I picked up this book because of its cover, which caught my eyes, while I was browsing at Borders on a lonely Saturday afternoon. To my delight, the book did not disappoint me at all. Despite the fact that the story line is predictable, I found myself glued to it until the last page.
Man and Boy is a story of Harry Silver, his separation from his wife and his struggle as a single parent to raise his son.
The author, 52-year old Tony Parsons, a columnist with Daily Mirror, has written three novels before coming up with his international bestseller.
The book is set in London in the late 90s. Thirty-year-old Harry is completely devoid of emotion and practical sense and thinks that the world is his oyster. He seems to have it all – a successful career as TV producer, a beautiful wife, Gina, and an adorable four-year-old son, Pat. And to top it all, he drives around town in a sporty red MGF – a car which most men dream of owning. (I am digressing a little here to know – why do men need fancy cars to boost their image…err ego?)
However, Harry screwed things up when he had a one-night stand with a colleague. His wife walks out on him, leaving Harry to look after their young son after she discovered his little rendezvous. Gina, who has a penchant for everything Japanese, then heads for the land of the rising sun to pursue an unfulfilled dream of becoming a foreign correspondent.
Suddenly, Harry’s world begins to crumble. He finds himself an unemployed single father and in a financial mess with the prospect of a divorce looming before him. He failed to win Gina back despite apologising to her. On the other hand, his parents could not understand why he and Gina decide to go their separate ways. After all, didn’t they – the devoted parents – raise him in a stable environment?
Harry begins to pick up the pieces from his failed marriage once he stops wallowing in self-pity; most importantly, to be a good parent to his son. He strives to provide a decent living environment for Pat in his bid to fight for permenant custody of him. He takes up a job that gives him flexibility in order not to compromise his son’s interest. He does everything a mother is supposed to do for her child – from cooking for his son to giving him a bath. Pat initially resists him and throws tantrums because he misses him mother very much. In short, Harry realises that raising a child is a daunting task.
When Gina returns from Japan with a new man in tow, Harry threatens to fight for sole custody of Pat. However, he soon realises that loving someone is about setting her free. Loving someone is about letting go. He eventually agrees to a shared custody of their son.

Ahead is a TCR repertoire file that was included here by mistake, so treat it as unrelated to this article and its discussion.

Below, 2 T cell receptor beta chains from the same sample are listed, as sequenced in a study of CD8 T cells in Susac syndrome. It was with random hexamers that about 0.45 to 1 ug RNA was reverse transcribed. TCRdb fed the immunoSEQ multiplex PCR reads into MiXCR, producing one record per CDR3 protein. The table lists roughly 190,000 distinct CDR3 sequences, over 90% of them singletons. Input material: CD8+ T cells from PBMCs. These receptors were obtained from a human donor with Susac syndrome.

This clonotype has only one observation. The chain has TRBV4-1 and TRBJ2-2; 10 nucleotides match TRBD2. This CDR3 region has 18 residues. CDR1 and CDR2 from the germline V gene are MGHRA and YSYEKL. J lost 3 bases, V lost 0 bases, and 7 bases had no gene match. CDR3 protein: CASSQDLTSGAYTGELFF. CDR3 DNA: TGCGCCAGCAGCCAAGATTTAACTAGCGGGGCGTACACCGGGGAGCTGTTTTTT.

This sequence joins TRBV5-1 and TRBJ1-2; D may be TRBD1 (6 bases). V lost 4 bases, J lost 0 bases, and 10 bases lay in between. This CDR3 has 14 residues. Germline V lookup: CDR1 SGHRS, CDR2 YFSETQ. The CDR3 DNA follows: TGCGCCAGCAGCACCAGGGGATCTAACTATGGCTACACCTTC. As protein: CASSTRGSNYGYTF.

The subplot of this novel comes in a form of Cyd, a divorcee. This American single mother eventually finds her way to Harry’s broken heart. The book offers its suspense elements when Pat is involved in an unfortunate accident at the park. The way the author describes Harry’s anxiety and his state of mind then will move you to tears. Well, I cried when I read this particular scene.
In my opinion, Man & Boy is a predictable story – a story which most of us probably have heard or read. In fact, the story reminds me of ‘Kramer versus Kramer’. However, Parsons retains his originality with his wit and his writing heartfelt in its simplicity. Parsons takes his readers on an emotional roller coaster ride from the first page right until the last. He skillfully narrates the trials and tribulations of a single father in a demanding modern world.
Apart from the coincidence of Pat and Peggy (Cyd’s daughter) attending the same school, which seems a bit far-fetched to me, the storyline is carefully developed to retain the reader’s interest throughout the book. Overall, it is very well written, funny, and heart-breakingly moving.
This is a must-read to those who are suffering from premature mid-life crisis. It’s good for women too because the book guides you right to a man’s heart. Parsons gives you a reality jolt and a subtle reminder not to take anything for granted. Highly recommended.
Title: Man & Boy
Author: Tony Parsons
Price: RM35.90 (Borders)
Publisher: HarperCollins Publishers Ltd (344 Pages)